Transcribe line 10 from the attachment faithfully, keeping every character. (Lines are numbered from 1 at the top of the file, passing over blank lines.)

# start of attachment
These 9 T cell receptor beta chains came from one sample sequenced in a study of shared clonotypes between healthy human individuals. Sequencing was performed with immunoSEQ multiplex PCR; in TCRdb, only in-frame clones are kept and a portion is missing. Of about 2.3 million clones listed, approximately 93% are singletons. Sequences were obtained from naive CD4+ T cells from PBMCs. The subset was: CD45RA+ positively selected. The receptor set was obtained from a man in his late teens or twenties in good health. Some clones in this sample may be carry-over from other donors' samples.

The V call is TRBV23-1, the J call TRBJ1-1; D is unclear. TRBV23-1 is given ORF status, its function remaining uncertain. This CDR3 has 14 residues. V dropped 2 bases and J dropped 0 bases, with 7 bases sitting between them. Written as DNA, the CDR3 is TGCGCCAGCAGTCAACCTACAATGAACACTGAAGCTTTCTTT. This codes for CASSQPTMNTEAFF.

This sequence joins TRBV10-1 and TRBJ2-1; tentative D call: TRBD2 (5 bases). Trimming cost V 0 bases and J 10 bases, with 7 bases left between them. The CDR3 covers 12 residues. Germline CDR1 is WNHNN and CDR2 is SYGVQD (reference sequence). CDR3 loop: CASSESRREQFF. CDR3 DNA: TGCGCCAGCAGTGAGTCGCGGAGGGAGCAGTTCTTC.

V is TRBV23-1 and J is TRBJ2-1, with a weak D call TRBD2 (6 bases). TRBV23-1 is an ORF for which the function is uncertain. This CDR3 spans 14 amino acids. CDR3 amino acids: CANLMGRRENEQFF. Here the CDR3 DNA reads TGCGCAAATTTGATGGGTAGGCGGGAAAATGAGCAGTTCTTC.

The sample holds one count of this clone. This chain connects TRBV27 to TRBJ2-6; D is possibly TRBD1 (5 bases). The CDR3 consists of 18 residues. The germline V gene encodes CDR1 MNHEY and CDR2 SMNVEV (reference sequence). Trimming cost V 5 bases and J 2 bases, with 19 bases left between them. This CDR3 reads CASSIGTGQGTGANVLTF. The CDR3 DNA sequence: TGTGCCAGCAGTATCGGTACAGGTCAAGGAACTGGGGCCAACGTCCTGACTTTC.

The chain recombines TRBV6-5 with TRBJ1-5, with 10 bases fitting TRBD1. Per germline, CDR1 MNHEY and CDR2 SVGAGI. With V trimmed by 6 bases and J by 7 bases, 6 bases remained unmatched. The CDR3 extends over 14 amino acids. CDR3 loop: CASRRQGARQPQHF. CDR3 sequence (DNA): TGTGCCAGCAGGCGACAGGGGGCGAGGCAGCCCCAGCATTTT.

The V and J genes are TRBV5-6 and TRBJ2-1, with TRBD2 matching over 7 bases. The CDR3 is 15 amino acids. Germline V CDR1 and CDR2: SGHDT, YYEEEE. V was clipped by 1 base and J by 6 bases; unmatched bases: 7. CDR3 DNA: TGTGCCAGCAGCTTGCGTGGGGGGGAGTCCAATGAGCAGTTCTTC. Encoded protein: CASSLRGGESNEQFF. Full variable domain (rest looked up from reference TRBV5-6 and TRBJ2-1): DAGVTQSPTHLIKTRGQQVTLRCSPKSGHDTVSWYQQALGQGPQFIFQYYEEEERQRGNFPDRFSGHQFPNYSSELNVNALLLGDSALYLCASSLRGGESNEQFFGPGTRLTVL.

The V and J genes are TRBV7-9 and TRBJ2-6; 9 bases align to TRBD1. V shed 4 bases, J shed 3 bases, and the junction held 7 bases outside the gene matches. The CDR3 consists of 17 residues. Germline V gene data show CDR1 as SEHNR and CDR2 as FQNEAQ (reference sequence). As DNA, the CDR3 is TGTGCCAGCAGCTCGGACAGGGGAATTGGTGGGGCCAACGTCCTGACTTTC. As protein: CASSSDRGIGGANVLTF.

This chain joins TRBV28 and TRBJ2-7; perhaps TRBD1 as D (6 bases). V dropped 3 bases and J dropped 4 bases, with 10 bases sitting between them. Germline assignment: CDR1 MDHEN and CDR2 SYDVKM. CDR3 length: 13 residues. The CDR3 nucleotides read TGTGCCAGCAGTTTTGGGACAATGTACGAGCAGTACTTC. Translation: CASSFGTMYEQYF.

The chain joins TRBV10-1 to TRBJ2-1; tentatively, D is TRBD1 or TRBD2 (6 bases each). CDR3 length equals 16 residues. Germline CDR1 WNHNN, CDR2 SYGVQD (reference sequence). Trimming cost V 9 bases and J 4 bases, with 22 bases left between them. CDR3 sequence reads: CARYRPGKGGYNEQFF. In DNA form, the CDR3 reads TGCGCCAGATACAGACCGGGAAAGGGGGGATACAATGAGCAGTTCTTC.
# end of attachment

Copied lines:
The chain joins TRBV10-1 to TRBJ2-1; tentatively, D is TRBD1 or TRBD2 (6 bases each). CDR3 length equals 16 residues. Germline CDR1 WNHNN, CDR2 SYGVQD (reference sequence). Trimming cost V 9 bases and J 4 bases, with 22 bases left between them. CDR3 sequence reads: CARYRPGKGGYNEQFF. In DNA form, the CDR3 reads TGCGCCAGATACAGACCGGGAAAGGGGGGATACAATGAGCAGTTCTTC.